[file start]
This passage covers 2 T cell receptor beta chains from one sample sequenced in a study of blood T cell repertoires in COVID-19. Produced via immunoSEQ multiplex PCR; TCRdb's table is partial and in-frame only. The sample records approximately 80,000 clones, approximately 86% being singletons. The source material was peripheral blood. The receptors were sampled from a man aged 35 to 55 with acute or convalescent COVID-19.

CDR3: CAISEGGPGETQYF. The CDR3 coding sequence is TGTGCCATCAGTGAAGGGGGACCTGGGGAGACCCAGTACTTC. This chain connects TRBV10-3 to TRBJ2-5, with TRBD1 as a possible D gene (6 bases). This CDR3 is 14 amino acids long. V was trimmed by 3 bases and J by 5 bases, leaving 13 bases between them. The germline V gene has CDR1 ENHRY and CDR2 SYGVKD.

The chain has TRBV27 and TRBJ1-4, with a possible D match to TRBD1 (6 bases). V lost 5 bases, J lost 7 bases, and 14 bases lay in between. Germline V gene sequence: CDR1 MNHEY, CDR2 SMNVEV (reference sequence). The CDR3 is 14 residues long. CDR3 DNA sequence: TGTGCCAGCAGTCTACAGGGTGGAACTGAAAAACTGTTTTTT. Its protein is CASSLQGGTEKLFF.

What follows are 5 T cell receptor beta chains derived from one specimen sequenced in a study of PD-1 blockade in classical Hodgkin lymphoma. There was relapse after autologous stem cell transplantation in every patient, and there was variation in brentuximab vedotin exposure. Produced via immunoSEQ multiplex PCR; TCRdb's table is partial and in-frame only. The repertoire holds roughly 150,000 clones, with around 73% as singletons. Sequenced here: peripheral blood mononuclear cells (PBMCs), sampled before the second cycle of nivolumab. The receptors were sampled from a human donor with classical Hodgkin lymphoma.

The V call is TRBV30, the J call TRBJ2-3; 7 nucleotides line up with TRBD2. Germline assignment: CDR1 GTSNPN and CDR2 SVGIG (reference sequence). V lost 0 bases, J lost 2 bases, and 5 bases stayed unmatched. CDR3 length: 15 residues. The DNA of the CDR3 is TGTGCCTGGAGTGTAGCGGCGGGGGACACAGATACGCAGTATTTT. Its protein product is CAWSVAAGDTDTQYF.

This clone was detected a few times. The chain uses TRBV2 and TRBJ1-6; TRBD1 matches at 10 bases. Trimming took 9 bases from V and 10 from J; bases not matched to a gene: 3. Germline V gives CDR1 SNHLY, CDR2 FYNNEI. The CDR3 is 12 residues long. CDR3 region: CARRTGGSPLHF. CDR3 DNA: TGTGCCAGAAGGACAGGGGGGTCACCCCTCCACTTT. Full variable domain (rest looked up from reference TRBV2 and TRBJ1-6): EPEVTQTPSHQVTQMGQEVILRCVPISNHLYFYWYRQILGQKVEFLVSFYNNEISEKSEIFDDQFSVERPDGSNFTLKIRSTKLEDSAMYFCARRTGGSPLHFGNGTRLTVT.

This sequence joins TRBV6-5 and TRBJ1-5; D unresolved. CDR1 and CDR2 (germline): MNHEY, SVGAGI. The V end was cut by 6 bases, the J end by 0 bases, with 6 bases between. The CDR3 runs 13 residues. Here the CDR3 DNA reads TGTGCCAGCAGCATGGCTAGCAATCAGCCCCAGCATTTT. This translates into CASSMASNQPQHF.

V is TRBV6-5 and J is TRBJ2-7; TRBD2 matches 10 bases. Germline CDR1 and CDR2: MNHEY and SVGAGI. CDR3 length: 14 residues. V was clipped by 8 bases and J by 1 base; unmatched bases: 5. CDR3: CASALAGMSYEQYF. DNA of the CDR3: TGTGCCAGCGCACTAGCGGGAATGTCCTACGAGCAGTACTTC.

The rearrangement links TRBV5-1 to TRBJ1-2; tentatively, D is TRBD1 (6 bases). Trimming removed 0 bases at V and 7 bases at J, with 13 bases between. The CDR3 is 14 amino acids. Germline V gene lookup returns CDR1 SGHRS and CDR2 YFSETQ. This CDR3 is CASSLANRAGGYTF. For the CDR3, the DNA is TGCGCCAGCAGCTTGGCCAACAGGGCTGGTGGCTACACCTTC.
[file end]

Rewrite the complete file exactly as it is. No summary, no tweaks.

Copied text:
This passage covers 2 T cell receptor beta chains from one sample sequenced in a study of blood T cell repertoires in COVID-19. Produced via immunoSEQ multiplex PCR; TCRdb's table is partial and in-frame only. The sample records approximately 80,000 clones, approximately 86% being singletons. The source material was peripheral blood. The receptors were sampled from a man aged 35 to 55 with acute or convalescent COVID-19.

CDR3: CAISEGGPGETQYF. The CDR3 coding sequence is TGTGCCATCAGTGAAGGGGGACCTGGGGAGACCCAGTACTTC. This chain connects TRBV10-3 to TRBJ2-5, with TRBD1 as a possible D gene (6 bases). This CDR3 is 14 amino acids long. V was trimmed by 3 bases and J by 5 bases, leaving 13 bases between them. The germline V gene has CDR1 ENHRY and CDR2 SYGVKD.

The chain has TRBV27 and TRBJ1-4, with a possible D match to TRBD1 (6 bases). V lost 5 bases, J lost 7 bases, and 14 bases lay in between. Germline V gene sequence: CDR1 MNHEY, CDR2 SMNVEV (reference sequence). The CDR3 is 14 residues long. CDR3 DNA sequence: TGTGCCAGCAGTCTACAGGGTGGAACTGAAAAACTGTTTTTT. Its protein is CASSLQGGTEKLFF.

What follows are 5 T cell receptor beta chains derived from one specimen sequenced in a study of PD-1 blockade in classical Hodgkin lymphoma. There was relapse after autologous stem cell transplantation in every patient, and there was variation in brentuximab vedotin exposure. Produced via immunoSEQ multiplex PCR; TCRdb's table is partial and in-frame only. The repertoire holds roughly 150,000 clones, with around 73% as singletons. Sequenced here: peripheral blood mononuclear cells (PBMCs), sampled before the second cycle of nivolumab. The receptors were sampled from a human donor with classical Hodgkin lymphoma.

The V call is TRBV30, the J call TRBJ2-3; 7 nucleotides line up with TRBD2. Germline assignment: CDR1 GTSNPN and CDR2 SVGIG (reference sequence). V lost 0 bases, J lost 2 bases, and 5 bases stayed unmatched. CDR3 length: 15 residues. The DNA of the CDR3 is TGTGCCTGGAGTGTAGCGGCGGGGGACACAGATACGCAGTATTTT. Its protein product is CAWSVAAGDTDTQYF.

This clone was detected a few times. The chain uses TRBV2 and TRBJ1-6; TRBD1 matches at 10 bases. Trimming took 9 bases from V and 10 from J; bases not matched to a gene: 3. Germline V gives CDR1 SNHLY, CDR2 FYNNEI. The CDR3 is 12 residues long. CDR3 region: CARRTGGSPLHF. CDR3 DNA: TGTGCCAGAAGGACAGGGGGGTCACCCCTCCACTTT. Full variable domain (rest looked up from reference TRBV2 and TRBJ1-6): EPEVTQTPSHQVTQMGQEVILRCVPISNHLYFYWYRQILGQKVEFLVSFYNNEISEKSEIFDDQFSVERPDGSNFTLKIRSTKLEDSAMYFCARRTGGSPLHFGNGTRLTVT.

This sequence joins TRBV6-5 and TRBJ1-5; D unresolved. CDR1 and CDR2 (germline): MNHEY, SVGAGI. The V end was cut by 6 bases, the J end by 0 bases, with 6 bases between. The CDR3 runs 13 residues. Here the CDR3 DNA reads TGTGCCAGCAGCATGGCTAGCAATCAGCCCCAGCATTTT. This translates into CASSMASNQPQHF.

V is TRBV6-5 and J is TRBJ2-7; TRBD2 matches 10 bases. Germline CDR1 and CDR2: MNHEY and SVGAGI. CDR3 length: 14 residues. V was clipped by 8 bases and J by 1 base; unmatched bases: 5. CDR3: CASALAGMSYEQYF. DNA of the CDR3: TGTGCCAGCGCACTAGCGGGAATGTCCTACGAGCAGTACTTC.

The rearrangement links TRBV5-1 to TRBJ1-2; tentatively, D is TRBD1 (6 bases). Trimming removed 0 bases at V and 7 bases at J, with 13 bases between. The CDR3 is 14 amino acids. Germline V gene lookup returns CDR1 SGHRS and CDR2 YFSETQ. This CDR3 is CASSLANRAGGYTF. For the CDR3, the DNA is TGCGCCAGCAGCTTGGCCAACAGGGCTGGTGGCTACACCTTC.